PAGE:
Overall, Makan Delrahim is a widely-respected, veteran antitrust official, attorney, expert, and professor, with high-level antitrust experience that check all the right boxes, organizationally, functionally, and professionally.

Mr. Delrahim’s antitrust-specific experience is outstanding.

NetCompetition Statement on Senate CRA of FCC Broadband Privacy Order

FOR IMMEDIATE RELEASE, March 23, 2017, Contact:  Scott Cleland 703-217-2407

Senate CRA Vote Rescinding FCC’s Broadband Privacy Order Paves Way for House Passage and Has Congress Prioritizing Consumer Privacy Protection Over Net Neutrality

WASHINGTON D.C. – The following may be attributed to Scott Cleland, Chairman of NetCompetition:

 “The CRA was made for correcting big agency mistakes just like the FCC’s Broadband Privacy Order, which made consumer privacy protection worse not better, because it prioritized technology over people, net neutrality over consumer privacy protection, the FCC over the FTC, and the interests of edge platforms over the interests of American consumers.”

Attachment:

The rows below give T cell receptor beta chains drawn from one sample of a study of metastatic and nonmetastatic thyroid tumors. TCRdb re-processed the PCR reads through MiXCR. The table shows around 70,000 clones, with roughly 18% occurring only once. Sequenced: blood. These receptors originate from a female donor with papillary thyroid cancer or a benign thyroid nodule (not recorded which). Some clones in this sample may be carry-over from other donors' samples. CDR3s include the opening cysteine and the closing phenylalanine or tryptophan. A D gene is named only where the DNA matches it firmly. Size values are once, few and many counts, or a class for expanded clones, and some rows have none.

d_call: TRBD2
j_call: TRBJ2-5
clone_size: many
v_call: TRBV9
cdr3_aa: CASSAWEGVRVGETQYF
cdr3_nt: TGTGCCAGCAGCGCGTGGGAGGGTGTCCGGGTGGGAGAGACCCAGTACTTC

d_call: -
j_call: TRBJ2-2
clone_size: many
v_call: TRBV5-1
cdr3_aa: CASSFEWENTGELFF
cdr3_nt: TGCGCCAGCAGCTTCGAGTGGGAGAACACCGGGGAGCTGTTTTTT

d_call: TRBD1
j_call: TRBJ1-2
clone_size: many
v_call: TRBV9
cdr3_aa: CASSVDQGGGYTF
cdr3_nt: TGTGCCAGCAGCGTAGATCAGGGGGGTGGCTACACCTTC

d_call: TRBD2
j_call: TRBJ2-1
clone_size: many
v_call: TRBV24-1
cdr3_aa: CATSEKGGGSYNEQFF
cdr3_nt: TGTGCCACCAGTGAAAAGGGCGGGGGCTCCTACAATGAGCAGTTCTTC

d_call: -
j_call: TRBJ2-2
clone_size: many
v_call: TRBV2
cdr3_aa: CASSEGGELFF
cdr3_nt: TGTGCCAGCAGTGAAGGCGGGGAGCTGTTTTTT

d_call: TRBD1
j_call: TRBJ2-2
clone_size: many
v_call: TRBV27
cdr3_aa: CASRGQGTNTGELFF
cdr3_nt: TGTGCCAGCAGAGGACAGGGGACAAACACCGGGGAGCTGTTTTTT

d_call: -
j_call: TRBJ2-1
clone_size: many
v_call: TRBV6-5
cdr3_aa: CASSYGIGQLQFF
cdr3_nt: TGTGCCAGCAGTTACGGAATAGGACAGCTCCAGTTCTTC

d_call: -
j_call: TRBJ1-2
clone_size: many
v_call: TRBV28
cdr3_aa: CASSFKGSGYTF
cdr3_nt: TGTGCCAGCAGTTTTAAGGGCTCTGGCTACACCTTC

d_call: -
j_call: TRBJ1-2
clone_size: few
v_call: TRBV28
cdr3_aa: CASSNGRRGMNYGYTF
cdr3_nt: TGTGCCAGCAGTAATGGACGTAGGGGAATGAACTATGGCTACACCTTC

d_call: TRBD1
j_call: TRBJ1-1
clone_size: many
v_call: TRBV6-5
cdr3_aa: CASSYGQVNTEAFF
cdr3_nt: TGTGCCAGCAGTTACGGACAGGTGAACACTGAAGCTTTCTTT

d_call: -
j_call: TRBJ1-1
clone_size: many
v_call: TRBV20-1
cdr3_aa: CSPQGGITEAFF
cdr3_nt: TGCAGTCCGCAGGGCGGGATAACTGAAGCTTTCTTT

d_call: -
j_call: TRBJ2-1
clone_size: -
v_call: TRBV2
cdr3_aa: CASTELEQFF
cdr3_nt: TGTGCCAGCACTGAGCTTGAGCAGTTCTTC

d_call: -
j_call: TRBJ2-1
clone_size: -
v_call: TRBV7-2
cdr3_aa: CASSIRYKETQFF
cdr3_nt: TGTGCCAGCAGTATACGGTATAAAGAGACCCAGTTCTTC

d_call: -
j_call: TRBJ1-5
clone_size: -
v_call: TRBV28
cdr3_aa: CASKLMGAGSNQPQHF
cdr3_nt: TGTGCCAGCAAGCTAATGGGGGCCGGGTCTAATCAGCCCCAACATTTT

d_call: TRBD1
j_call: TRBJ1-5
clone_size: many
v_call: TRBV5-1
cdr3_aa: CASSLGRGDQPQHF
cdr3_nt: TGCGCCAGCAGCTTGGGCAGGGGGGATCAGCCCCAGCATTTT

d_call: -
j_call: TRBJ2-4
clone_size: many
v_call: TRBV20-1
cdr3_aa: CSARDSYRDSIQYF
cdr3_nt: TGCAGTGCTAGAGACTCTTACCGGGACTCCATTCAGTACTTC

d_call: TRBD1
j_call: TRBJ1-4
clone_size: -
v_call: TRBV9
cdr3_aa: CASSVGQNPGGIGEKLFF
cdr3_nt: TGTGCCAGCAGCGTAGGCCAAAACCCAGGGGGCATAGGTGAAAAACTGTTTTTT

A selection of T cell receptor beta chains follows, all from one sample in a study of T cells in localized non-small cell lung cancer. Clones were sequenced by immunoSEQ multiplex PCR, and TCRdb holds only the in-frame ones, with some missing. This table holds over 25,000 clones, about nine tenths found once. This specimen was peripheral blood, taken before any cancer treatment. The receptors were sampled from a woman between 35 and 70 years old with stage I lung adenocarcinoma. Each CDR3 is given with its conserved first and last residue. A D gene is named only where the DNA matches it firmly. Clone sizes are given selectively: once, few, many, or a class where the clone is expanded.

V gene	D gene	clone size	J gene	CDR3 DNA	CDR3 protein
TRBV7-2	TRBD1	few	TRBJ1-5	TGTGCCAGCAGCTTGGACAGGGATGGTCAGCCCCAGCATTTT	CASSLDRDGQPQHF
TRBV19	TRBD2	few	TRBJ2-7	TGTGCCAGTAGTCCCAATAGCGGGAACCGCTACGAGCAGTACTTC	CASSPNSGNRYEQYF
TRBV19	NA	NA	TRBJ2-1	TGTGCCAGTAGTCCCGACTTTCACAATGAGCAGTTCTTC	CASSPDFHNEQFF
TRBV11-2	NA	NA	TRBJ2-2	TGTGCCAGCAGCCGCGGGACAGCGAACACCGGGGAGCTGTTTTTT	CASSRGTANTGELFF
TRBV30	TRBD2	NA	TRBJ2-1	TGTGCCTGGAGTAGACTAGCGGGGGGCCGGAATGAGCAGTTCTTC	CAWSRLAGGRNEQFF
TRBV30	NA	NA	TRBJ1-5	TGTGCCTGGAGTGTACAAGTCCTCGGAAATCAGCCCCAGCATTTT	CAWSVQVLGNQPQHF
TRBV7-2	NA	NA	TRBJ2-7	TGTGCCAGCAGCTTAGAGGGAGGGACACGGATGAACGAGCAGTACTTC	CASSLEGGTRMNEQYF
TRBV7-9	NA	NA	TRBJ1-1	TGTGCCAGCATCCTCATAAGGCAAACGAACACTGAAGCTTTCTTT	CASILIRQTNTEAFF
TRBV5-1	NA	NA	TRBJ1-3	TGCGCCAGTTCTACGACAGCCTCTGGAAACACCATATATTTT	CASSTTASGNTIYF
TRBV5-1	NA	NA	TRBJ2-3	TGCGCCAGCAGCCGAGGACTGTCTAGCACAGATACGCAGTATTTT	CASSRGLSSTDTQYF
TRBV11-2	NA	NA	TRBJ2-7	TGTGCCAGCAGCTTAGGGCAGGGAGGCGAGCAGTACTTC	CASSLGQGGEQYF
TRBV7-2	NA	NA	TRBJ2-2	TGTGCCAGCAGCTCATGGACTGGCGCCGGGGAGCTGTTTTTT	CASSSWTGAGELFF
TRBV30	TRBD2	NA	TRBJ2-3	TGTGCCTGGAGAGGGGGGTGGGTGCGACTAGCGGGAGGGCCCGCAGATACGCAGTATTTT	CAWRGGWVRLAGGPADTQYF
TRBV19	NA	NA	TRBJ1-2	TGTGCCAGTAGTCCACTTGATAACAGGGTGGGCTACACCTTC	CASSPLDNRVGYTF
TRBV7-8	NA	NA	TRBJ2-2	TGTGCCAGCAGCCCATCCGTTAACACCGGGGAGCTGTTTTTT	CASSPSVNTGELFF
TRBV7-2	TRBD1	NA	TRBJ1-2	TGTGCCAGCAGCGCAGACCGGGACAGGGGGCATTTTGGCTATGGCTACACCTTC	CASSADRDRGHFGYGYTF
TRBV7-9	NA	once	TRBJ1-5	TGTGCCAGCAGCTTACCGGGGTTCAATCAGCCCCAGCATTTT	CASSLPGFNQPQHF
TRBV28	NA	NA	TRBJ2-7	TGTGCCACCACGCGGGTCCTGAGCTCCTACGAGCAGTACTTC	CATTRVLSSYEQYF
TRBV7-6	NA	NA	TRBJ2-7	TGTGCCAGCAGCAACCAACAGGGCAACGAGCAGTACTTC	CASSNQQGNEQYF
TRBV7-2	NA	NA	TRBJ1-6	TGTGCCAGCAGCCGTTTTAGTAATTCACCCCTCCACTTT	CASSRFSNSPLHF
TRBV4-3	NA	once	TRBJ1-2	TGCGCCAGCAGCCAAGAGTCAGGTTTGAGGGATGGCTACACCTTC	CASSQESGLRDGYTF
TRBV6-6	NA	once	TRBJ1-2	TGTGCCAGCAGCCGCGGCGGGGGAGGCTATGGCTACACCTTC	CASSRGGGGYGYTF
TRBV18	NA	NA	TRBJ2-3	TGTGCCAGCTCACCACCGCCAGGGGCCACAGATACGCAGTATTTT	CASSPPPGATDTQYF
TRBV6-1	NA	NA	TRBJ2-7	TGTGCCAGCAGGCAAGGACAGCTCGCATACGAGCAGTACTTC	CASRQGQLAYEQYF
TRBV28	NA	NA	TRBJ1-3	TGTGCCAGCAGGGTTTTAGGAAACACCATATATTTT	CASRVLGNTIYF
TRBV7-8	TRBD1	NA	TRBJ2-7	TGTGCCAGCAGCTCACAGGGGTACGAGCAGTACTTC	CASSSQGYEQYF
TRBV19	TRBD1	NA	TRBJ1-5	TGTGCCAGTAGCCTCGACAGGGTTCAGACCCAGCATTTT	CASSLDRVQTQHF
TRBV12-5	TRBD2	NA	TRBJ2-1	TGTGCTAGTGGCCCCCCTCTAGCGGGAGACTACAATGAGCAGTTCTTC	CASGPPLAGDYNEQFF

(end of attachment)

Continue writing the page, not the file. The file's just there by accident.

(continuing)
“The most embarrassing part of the FCC’s broadband privacy order is that it does not really protect consumers’ privacy at all. That’s because effectively it only requires ISPs to keep certain information private when every other entity on the Internet does not have to keep private that exact same information.”

Consumer privacy is more important than net neutrality -- My The Hill Op-ed

 

Please see my The Hill op-ed on: “Consumer privacy is more important than net neutrality.”

 

Google out to steal from Australians – My Op-ed in The Australian

Please don’t miss my op-ed on Google in the Australian: “Google out to steal from Australians.

As Googleopoly has done around much of the world for many years, Google is now twisting arms in Australia’s government to provide Google with blanket protection from Australians’ copyright infringement lawsuits against Google for aiding and abetting in the piracy of Australians’ copyrighted content.

The piece makes fun of Google’s claims that without protection, Google won’t have the financial incentive to innovate.

 

Pai’s FCC is rebooting broadband facilities competition and 5G investment

 

Please don’t miss my latest The Hill op-ed: “Pai’s FCC is rebooting broadband facilities competition and 5G investment.”

 

It uncovers what is important underneath the focus on Title II net neutrality.

 

Pages

Q&A One Pager Debunking Net Neutrality Myths